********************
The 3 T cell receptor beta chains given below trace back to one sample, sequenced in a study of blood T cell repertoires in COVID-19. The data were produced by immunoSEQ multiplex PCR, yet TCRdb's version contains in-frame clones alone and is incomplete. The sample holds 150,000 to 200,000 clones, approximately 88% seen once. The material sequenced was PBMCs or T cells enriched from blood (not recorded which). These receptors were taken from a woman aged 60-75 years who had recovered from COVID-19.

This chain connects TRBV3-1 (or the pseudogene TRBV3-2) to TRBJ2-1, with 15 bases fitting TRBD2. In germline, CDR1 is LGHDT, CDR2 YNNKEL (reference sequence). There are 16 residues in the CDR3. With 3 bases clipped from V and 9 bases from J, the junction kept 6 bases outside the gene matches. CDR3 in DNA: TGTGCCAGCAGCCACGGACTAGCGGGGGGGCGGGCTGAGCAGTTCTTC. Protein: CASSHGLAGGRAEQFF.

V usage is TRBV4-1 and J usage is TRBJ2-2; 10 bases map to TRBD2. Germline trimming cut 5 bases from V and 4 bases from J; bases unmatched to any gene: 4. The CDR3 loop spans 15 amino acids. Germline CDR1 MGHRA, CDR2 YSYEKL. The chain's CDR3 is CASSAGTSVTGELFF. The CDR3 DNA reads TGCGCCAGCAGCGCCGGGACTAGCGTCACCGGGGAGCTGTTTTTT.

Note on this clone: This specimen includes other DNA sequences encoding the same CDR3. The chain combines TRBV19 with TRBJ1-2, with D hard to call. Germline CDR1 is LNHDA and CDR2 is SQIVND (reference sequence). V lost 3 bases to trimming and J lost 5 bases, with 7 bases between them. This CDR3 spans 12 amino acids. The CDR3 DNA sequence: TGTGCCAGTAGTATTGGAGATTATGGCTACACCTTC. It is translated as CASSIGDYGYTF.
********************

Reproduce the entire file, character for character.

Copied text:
The 3 T cell receptor beta chains given below trace back to one sample, sequenced in a study of blood T cell repertoires in COVID-19. The data were produced by immunoSEQ multiplex PCR, yet TCRdb's version contains in-frame clones alone and is incomplete. The sample holds 150,000 to 200,000 clones, approximately 88% seen once. The material sequenced was PBMCs or T cells enriched from blood (not recorded which). These receptors were taken from a woman aged 60-75 years who had recovered from COVID-19.

This chain connects TRBV3-1 (or the pseudogene TRBV3-2) to TRBJ2-1, with 15 bases fitting TRBD2. In germline, CDR1 is LGHDT, CDR2 YNNKEL (reference sequence). There are 16 residues in the CDR3. With 3 bases clipped from V and 9 bases from J, the junction kept 6 bases outside the gene matches. CDR3 in DNA: TGTGCCAGCAGCCACGGACTAGCGGGGGGGCGGGCTGAGCAGTTCTTC. Protein: CASSHGLAGGRAEQFF.

V usage is TRBV4-1 and J usage is TRBJ2-2; 10 bases map to TRBD2. Germline trimming cut 5 bases from V and 4 bases from J; bases unmatched to any gene: 4. The CDR3 loop spans 15 amino acids. Germline CDR1 MGHRA, CDR2 YSYEKL. The chain's CDR3 is CASSAGTSVTGELFF. The CDR3 DNA reads TGCGCCAGCAGCGCCGGGACTAGCGTCACCGGGGAGCTGTTTTTT.

Note on this clone: This specimen includes other DNA sequences encoding the same CDR3. The chain combines TRBV19 with TRBJ1-2, with D hard to call. Germline CDR1 is LNHDA and CDR2 is SQIVND (reference sequence). V lost 3 bases to trimming and J lost 5 bases, with 7 bases between them. This CDR3 spans 12 amino acids. The CDR3 DNA sequence: TGTGCCAGTAGTATTGGAGATTATGGCTACACCTTC. It is translated as CASSIGDYGYTF.